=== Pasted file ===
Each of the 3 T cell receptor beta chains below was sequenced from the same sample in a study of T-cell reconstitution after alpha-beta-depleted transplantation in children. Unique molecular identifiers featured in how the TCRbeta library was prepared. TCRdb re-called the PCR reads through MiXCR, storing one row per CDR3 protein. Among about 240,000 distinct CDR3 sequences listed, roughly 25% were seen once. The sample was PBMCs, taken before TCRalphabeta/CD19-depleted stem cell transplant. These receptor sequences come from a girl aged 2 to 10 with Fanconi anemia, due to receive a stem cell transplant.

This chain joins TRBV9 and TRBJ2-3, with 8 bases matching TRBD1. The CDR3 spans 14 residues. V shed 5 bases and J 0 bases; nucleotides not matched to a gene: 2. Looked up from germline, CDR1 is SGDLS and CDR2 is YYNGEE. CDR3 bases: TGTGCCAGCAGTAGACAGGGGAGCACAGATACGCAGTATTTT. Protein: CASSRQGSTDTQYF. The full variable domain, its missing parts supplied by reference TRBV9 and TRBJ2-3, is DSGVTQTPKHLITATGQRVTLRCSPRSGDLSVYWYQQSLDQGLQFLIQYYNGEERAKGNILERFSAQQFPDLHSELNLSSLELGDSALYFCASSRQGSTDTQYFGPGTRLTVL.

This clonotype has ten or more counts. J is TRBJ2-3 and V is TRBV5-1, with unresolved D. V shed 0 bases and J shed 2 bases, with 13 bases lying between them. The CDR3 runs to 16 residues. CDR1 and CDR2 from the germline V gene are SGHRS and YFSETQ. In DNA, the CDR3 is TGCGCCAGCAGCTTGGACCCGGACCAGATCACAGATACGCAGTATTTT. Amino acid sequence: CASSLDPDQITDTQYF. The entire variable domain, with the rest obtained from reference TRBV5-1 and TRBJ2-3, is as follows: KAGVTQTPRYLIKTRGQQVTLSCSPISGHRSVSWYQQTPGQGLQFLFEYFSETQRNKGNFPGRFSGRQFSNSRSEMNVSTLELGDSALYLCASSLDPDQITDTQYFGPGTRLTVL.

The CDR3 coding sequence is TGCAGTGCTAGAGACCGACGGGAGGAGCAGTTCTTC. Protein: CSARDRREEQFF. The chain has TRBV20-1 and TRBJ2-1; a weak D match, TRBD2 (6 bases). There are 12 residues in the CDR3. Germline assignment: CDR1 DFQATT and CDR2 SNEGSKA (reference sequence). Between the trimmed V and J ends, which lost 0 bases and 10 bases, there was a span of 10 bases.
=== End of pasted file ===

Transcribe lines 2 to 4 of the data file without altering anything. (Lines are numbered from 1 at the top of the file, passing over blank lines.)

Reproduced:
This chain joins TRBV9 and TRBJ2-3, with 8 bases matching TRBD1. The CDR3 spans 14 residues. V shed 5 bases and J 0 bases; nucleotides not matched to a gene: 2. Looked up from germline, CDR1 is SGDLS and CDR2 is YYNGEE. CDR3 bases: TGTGCCAGCAGTAGACAGGGGAGCACAGATACGCAGTATTTT. Protein: CASSRQGSTDTQYF. The full variable domain, its missing parts supplied by reference TRBV9 and TRBJ2-3, is DSGVTQTPKHLITATGQRVTLRCSPRSGDLSVYWYQQSLDQGLQFLIQYYNGEERAKGNILERFSAQQFPDLHSELNLSSLELGDSALYFCASSRQGSTDTQYFGPGTRLTVL.

This clonotype has ten or more counts. J is TRBJ2-3 and V is TRBV5-1, with unresolved D. V shed 0 bases and J shed 2 bases, with 13 bases lying between them. The CDR3 runs to 16 residues. CDR1 and CDR2 from the germline V gene are SGHRS and YFSETQ. In DNA, the CDR3 is TGCGCCAGCAGCTTGGACCCGGACCAGATCACAGATACGCAGTATTTT. Amino acid sequence: CASSLDPDQITDTQYF. The entire variable domain, with the rest obtained from reference TRBV5-1 and TRBJ2-3, is as follows: KAGVTQTPRYLIKTRGQQVTLSCSPISGHRSVSWYQQTPGQGLQFLFEYFSETQRNKGNFPGRFSGRQFSNSRSEMNVSTLELGDSALYLCASSLDPDQITDTQYFGPGTRLTVL.

The CDR3 coding sequence is TGCAGTGCTAGAGACCGACGGGAGGAGCAGTTCTTC. Protein: CSARDRREEQFF. The chain has TRBV20-1 and TRBJ2-1; a weak D match, TRBD2 (6 bases). There are 12 residues in the CDR3. Germline assignment: CDR1 DFQATT and CDR2 SNEGSKA (reference sequence). Between the trimmed V and J ends, which lost 0 bases and 10 bases, there was a span of 10 bases.